After Companioned Prayer is learned and practiced for awhile, it is only natural to want to share it, either though teaching and ongoing small group support, or through a specific ministry serving individuals in need.  Companioned Prayer is an ideal prayer for service ministries, as it is specifically designed to be practiced with another person.  When you feel moved by God to offer Companioned Prayer in teaching or service, refer to the extensive information available in the book, Companioned Prayer, available on the Resources page.

Examples of potential use of Companioned Prayer within service ministries include: people who are homebound, people who are sick or are in hospitals, people in prisons and their families, people in transition, people who are homeless, people in hospice care, people challenged with addiction, battered women, teens at risk and teen runaways, people struggling in poverty, in missionary settings, and many more.  In all cases it is vital to offer the prayer within the context of faith.

Below is an example of Companioned Prayer in an assisted living community, provided by Ali True, one of its administrators:

Companioned Prayer at Mercy McMahon Terrace

Mercy McMahon Terrace is a faith-based assisted living community in Sacramento.  With the encouragement of our late resident, Bishop Francis Quinn, in the spring of 2018 five volunteers from the Companioned Prayer ministry of St John the Baptist Catholic Church in Folsom shared Companioned Prayer with our residents in a three-month program.  Six residents regularly participated, plus our Sister of Mercy Chaplain.  Meetings were held in our Chapel twice a week after the morning communion service and rosary, for about 1½ hours.  The volunteers not only shared how to pray with each other through Companioned Prayer, they also shared how the prayer experience encourages and opens our Christian faith to the mystery of God’s gentle, loving presence personally felt and known in us.  Also, very importantly, the volunteers and the residents got to know each other and to appreciate their company together.  Residents reported, and I observed, that they greatly valued the Companioned Prayer ministry and the volunteers.  The program benefited the participants who had an opportunity to share with another person a longing that maybe they never said out loud to another human being or even to themselves.  It created a trusting and safe place to open hearts to each other and to also invite in God’s presence and power.  One resident said, “A search for a meaningful prayer experience was finally fulfilled.” The Companioned Prayer ministry program made a meaningful difference to our residents who participated in the program.  At the end of the program the residents requested a special appreciation luncheon for the volunteers.  I would encourage any residential care community or similar group to welcome a Companioned Prayer ministry.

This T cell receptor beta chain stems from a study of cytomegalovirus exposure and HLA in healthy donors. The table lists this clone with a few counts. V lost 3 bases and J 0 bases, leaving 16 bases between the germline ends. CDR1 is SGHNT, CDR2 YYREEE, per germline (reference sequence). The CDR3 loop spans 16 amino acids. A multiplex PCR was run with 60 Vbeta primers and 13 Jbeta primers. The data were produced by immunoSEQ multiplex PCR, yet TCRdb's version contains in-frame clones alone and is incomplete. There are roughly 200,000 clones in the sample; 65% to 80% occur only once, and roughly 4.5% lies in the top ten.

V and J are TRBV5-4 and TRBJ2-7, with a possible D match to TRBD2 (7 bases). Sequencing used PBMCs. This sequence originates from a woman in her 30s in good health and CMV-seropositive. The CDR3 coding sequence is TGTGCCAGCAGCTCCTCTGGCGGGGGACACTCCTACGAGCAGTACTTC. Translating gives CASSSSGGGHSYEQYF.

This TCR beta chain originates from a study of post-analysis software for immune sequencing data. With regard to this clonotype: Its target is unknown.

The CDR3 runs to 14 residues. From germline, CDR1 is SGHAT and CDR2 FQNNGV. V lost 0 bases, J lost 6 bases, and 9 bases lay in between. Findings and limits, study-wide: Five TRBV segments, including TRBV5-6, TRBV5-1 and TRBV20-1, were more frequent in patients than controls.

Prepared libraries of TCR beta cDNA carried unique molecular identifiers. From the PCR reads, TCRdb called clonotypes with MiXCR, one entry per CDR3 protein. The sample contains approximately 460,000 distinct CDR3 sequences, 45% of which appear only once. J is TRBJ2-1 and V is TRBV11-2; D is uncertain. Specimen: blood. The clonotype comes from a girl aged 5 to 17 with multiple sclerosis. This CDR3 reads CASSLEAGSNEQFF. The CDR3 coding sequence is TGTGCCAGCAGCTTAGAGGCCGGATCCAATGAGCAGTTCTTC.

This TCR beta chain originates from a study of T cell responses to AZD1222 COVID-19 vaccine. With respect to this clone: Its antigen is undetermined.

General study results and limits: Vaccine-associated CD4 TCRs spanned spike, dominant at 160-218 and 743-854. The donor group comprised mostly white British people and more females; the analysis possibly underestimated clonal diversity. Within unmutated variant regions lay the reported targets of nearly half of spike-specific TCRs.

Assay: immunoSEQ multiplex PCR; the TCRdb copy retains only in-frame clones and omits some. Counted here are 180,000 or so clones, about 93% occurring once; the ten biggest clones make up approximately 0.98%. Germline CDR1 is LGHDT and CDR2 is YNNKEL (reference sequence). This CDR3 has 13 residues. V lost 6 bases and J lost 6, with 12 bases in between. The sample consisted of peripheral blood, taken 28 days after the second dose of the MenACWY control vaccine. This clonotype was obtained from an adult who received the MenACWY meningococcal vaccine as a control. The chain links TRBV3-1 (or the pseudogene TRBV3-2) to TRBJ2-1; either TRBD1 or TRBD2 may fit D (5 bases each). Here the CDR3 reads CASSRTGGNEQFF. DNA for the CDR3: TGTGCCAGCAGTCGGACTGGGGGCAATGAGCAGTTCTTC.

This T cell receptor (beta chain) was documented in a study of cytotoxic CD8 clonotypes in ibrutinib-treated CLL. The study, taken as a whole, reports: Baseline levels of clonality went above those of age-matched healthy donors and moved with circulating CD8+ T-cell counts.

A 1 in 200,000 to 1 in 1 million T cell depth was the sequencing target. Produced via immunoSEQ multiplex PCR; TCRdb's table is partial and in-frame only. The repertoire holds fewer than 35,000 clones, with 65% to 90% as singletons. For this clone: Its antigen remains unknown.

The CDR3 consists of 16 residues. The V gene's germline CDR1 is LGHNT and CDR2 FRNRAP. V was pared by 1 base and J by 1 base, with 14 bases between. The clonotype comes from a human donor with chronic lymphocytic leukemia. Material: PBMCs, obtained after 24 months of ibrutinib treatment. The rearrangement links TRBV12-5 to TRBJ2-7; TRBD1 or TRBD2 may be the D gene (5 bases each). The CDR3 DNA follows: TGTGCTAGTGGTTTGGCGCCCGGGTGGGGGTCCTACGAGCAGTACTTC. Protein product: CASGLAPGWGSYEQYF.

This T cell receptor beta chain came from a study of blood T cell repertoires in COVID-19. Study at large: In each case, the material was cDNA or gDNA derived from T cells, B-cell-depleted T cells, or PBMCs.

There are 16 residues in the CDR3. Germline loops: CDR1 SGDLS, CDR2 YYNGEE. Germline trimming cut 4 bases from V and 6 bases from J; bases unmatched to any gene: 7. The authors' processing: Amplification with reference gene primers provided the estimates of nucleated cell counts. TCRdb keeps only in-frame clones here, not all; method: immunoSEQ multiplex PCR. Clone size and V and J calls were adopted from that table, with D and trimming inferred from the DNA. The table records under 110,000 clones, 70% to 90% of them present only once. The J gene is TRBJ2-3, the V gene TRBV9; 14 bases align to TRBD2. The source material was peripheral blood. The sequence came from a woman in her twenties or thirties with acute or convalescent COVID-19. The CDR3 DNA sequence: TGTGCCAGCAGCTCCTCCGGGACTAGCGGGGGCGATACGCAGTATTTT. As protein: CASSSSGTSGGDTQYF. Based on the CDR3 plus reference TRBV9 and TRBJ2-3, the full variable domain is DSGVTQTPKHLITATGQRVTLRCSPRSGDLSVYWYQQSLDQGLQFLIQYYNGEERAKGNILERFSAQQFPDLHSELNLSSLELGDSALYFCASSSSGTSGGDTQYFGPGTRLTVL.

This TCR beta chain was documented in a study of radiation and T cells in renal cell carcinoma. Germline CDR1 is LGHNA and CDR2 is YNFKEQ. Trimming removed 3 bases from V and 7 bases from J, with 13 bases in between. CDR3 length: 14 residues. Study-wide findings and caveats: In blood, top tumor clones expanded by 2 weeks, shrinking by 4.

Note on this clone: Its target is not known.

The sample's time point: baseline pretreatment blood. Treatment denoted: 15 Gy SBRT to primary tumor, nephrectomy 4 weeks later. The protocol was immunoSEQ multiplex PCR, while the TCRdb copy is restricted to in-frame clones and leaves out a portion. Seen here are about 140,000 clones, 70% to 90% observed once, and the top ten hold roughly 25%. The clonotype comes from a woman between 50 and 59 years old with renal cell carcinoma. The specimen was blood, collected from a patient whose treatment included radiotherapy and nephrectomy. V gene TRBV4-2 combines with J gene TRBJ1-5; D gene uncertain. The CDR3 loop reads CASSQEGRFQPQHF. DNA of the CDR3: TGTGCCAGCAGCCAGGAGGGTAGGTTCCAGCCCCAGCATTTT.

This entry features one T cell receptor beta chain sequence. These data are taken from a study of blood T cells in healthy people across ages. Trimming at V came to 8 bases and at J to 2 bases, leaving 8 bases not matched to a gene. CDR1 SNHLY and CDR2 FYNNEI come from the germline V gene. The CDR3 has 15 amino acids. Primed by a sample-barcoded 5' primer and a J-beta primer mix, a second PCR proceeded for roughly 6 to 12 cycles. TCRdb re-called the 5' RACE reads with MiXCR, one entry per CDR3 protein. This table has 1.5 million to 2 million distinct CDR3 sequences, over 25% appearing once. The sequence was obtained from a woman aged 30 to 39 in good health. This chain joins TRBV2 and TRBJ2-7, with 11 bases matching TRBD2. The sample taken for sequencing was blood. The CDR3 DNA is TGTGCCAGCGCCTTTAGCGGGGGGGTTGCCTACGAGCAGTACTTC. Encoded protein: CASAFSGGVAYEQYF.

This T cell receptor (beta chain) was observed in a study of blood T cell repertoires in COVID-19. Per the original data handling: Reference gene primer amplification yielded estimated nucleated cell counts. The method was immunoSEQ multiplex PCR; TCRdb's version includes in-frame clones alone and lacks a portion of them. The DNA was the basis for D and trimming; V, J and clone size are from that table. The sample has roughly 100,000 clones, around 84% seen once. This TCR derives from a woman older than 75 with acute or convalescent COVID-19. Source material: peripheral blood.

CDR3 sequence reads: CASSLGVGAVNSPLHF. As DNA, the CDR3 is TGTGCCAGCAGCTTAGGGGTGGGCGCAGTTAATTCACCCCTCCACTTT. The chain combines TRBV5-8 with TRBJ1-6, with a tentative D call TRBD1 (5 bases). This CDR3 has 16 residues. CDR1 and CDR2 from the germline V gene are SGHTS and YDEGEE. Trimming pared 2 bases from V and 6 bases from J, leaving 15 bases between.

Ali True,  Mercy McMahon Terrace

www.MercyMacMahonTerrace.org

 

For Bishop Quinn's thoughts on Companioned Prayer, see the CPCF blog page.

Additional examples of people using Companioned Prayer in service ministries will be provided as they are submitted.  If you wish to submit ideas or examples, please see the Submitting Material section on our Resources page.